An Engineer’s Emergency Business Card

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We’ve seen lots of circuit board business cards before, but none quite like this. [Saar] calls it the Engineer’s Emergency Business Card.

Since he actually makes a living from making circuit boards, it made sense for him to make a truly functional card. But unlike some of the fancier cards we’ve seen, you can’t plug it into your computer, or even open a beer with it! In fact, all it does is light up when a voltage is applied across the main pins.

But wait — why are all the components in through holes? Well, according to [Saar], that’s because it’s designed to be the electrical engineers emergency kit!

When all hope is lost, the MacGuyver engineer could snap out one of the components and save the day. Recall the countless times you desperately needed a 1 KOhm resistor to fix an amplifier at a party, only to see the girl you were trying to impress slip away with an OCaml programmer? Never again with this little kit. You even have 2 cm of solder in there to make sure the connection’s electrically solid!

We love it. Whether or not anyone will ever successfully use it in an emergency situation such as [Saar's] hypothetical one is another question altogether. But we do have to give him creativity points for it, the artistic traces look awesome!

Comments

  1. Name says:

    I think that girl would still prefer OCaml programmer ;-)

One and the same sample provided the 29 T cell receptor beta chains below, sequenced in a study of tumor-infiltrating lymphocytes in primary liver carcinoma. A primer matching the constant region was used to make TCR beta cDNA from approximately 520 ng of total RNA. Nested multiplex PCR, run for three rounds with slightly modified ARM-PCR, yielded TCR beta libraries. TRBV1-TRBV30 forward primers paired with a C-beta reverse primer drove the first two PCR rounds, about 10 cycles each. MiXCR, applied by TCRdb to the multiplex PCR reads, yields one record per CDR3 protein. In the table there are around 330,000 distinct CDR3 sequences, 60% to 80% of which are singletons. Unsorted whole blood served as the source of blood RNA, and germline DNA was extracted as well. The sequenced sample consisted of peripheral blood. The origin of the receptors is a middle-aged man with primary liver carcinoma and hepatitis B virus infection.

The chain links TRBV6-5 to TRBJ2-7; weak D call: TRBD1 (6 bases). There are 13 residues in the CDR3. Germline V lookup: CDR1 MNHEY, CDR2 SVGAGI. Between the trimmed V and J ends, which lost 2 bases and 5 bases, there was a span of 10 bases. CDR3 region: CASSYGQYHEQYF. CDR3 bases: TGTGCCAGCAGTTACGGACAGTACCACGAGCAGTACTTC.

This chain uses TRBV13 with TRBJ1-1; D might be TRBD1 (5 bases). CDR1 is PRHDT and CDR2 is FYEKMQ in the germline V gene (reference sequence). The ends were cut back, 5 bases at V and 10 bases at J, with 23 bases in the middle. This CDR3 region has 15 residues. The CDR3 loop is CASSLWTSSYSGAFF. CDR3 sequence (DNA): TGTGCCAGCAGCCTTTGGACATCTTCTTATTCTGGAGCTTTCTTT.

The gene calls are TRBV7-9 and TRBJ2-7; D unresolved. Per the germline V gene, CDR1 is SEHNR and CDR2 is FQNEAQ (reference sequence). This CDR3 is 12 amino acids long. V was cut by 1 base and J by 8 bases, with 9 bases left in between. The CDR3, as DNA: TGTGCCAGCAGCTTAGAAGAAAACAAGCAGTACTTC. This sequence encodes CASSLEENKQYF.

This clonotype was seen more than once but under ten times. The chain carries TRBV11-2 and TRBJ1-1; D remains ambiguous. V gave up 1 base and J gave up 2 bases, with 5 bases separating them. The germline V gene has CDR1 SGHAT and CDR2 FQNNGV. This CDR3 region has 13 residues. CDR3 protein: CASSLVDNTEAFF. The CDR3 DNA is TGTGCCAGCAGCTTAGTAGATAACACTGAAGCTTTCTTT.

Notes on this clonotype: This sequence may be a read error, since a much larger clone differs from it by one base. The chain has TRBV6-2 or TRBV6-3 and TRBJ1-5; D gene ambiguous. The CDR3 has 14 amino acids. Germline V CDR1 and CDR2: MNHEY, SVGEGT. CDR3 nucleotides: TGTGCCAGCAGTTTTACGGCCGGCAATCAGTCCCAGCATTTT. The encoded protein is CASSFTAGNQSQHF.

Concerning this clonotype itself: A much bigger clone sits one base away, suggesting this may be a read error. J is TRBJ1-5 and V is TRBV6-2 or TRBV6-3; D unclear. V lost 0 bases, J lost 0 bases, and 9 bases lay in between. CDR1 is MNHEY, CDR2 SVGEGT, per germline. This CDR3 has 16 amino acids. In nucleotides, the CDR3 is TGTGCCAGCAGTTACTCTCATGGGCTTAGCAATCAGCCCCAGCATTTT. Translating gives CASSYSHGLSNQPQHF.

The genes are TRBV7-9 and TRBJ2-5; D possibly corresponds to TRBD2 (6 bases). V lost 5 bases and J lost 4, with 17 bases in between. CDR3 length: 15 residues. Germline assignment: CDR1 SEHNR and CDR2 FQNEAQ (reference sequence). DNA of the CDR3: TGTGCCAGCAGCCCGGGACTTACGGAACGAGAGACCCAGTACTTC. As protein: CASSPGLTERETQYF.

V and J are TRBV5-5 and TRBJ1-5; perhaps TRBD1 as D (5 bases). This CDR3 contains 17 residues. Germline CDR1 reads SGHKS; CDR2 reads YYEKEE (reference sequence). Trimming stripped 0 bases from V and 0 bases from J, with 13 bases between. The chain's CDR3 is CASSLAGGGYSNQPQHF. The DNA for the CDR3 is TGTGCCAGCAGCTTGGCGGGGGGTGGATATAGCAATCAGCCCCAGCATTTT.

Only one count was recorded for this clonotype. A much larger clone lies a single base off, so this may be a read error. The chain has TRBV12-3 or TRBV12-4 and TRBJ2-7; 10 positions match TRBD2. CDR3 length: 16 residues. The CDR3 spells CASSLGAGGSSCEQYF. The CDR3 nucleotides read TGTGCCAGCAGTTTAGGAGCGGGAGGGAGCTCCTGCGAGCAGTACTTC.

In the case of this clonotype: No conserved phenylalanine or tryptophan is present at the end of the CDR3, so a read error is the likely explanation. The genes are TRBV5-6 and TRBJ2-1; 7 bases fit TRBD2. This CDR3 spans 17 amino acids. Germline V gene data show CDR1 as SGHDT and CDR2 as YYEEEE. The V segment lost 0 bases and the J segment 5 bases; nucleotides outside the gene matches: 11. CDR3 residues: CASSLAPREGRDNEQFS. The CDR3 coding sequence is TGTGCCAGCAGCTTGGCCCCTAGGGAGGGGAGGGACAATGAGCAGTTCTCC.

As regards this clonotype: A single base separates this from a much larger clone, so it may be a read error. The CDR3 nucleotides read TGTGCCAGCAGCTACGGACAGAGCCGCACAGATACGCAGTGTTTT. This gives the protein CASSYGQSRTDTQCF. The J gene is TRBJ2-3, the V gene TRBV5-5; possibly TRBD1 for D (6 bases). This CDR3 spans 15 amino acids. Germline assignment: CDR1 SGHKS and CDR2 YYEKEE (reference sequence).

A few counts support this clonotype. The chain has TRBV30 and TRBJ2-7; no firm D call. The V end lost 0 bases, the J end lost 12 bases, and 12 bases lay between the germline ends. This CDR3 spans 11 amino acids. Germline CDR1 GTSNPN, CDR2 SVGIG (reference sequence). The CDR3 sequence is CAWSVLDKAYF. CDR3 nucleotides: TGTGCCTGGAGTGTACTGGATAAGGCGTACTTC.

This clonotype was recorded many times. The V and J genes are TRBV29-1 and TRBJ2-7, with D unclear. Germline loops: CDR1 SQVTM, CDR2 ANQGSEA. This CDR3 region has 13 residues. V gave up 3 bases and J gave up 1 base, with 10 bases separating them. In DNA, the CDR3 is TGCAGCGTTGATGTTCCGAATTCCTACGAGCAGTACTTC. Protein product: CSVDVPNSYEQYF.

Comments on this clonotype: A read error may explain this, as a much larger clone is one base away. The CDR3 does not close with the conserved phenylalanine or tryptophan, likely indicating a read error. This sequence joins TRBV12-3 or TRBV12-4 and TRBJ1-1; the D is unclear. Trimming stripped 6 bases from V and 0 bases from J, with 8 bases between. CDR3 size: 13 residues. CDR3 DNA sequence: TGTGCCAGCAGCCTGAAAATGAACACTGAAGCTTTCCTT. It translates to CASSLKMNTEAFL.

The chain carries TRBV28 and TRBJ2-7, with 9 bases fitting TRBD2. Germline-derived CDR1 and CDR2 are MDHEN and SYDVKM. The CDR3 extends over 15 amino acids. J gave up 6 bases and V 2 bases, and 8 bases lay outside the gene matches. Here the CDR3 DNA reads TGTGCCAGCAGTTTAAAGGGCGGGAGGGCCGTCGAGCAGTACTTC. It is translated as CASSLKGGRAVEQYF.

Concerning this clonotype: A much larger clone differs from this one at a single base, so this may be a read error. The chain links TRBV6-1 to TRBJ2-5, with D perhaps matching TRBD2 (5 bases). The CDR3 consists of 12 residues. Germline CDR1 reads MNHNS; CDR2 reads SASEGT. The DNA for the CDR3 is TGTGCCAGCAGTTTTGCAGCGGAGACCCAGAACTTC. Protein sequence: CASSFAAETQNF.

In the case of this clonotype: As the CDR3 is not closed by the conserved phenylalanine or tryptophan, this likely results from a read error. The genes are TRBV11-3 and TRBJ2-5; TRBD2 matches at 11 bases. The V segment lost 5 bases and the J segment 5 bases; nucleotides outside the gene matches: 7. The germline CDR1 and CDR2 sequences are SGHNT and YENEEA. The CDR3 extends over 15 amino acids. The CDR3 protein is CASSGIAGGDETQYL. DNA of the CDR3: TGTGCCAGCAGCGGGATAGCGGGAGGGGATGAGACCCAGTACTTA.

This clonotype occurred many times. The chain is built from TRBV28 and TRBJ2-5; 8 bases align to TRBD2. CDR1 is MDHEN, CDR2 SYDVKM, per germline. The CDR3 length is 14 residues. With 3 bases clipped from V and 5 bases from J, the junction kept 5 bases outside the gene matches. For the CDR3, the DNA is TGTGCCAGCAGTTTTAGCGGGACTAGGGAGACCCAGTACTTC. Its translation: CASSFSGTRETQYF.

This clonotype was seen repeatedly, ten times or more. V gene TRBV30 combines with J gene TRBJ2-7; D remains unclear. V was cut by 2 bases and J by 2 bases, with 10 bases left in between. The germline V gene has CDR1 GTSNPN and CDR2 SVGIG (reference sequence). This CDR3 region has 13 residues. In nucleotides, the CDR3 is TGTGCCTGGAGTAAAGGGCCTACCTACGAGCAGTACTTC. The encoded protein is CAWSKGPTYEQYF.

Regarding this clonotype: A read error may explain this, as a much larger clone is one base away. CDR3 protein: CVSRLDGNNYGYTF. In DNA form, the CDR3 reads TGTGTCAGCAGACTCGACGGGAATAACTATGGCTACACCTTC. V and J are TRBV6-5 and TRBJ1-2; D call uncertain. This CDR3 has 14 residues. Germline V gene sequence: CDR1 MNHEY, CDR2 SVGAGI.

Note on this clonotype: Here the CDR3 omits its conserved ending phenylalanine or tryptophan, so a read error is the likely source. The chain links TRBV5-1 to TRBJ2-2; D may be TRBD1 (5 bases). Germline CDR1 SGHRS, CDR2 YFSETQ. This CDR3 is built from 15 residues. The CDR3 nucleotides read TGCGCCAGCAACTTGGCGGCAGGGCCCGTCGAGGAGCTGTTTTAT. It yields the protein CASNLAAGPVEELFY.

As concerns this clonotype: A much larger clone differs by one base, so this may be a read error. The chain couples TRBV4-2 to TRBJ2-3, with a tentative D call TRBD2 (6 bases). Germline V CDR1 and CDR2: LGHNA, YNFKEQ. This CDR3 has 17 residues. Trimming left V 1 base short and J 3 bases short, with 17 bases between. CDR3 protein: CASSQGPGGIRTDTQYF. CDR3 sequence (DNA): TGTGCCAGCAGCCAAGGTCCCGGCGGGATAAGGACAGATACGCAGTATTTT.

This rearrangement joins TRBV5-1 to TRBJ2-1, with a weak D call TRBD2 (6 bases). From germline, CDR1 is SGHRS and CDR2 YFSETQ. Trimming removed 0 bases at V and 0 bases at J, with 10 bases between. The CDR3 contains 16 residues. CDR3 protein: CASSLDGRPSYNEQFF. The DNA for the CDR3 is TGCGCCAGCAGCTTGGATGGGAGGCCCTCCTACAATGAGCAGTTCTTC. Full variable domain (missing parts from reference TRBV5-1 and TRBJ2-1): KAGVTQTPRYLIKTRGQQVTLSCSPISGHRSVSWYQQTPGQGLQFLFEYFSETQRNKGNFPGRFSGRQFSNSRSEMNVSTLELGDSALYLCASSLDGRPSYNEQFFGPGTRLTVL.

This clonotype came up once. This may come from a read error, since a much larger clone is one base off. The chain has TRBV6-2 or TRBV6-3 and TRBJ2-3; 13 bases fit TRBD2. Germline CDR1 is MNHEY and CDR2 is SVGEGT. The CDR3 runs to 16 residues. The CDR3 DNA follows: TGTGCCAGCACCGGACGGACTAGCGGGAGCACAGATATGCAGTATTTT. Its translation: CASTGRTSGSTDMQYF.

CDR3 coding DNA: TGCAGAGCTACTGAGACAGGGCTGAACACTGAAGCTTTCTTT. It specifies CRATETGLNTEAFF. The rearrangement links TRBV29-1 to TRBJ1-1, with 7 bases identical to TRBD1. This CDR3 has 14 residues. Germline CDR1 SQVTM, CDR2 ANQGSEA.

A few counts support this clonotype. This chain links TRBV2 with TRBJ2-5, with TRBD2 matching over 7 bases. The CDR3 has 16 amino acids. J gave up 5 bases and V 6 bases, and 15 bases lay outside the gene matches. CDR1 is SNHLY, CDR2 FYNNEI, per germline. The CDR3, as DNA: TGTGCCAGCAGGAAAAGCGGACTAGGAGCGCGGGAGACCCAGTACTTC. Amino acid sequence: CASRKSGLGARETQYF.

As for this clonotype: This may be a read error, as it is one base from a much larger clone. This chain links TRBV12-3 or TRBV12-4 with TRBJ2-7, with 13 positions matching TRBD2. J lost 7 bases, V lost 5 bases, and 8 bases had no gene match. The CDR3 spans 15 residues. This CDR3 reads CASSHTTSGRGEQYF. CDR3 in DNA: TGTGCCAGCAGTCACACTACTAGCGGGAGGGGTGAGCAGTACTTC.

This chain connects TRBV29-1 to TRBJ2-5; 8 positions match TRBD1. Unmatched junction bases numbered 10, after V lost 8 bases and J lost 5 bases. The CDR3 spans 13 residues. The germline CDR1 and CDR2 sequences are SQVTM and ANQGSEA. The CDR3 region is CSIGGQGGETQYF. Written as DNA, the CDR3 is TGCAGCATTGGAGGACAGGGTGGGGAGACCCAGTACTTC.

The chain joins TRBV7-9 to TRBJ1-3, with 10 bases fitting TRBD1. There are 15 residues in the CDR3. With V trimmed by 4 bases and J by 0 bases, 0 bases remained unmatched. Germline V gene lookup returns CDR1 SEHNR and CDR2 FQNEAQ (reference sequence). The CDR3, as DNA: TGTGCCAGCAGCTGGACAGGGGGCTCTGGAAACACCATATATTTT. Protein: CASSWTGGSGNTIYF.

2. Excellent

  3. Chamb Onz says:

    Wonderful!

  4. butterfly says:

    I know I’d love to be handed a business card covered in lead!

  5. andrewjhull says:

    Lead free these days.. I’m waiting for the upgrade though I here its going to have two transistors arranged as a flip-flop. Blinkenlights!

  6. Alistair says:

    Er, you can buy real solder loads of places. Enough with the “gubmint took away mah solder” FUD already

    • supershwa says:

      Far as I know, Radio Shack still sells the real stuff…I’ve got a couple rolls of Radio Shack lead solder in the drawer with all of the “cancer/poison” warnings…might be old though.

      • defaultex says:

        Pretty new if it has warnings about cancer. The rolls I have are 6 years old and they don’t mention cancer, just burns and poisoning. Not like rubbing your fingers across solder will give you lead poisoning, it actually has to enter your body for that to happen.

  7. Alistair says:

    My question is why would you have a soldering iron handy at the party but no solder?

    Or are you supposed to get really MacGyver and use the tip of a clothes iron or heat up a poker in the fire?

  8. Sheldon says:

    Neat; the embedded length of solder alone would have got me out of a bind in the past while on a skiing holiday (a couple of us manage to do a MacGuyver fix on a remote control by using a gas torch that brought for melting P-Tex sticks and then ‘liberating’ solder from a dead fire-alarm it didn’t look pretty but we could change the channel again)

  9. ed.m says:

    Shouldn’t that be E=IR?

    Neat little hack.

    • flaminggoat says:

      No, voltage = current x resistance hence V=IR

      • Mystick says:

        E=V

        My issue with the card is the artsy part transecting the equal sign… makes it look like V≠IR…

      • pcf11 says:

        Volts is expressed as E though, or electric potential. Volts is actually the name of the scale used to measure Electrical potential. Kind of like how we use degrees to measure temperature. Electric potential exists whether we quantify it, or not. Even more strangely electrons obey Ohm’s law even though none of them have even heard of Ohm. They were doing it since before Ohm was ever born too.

        • Matouš says: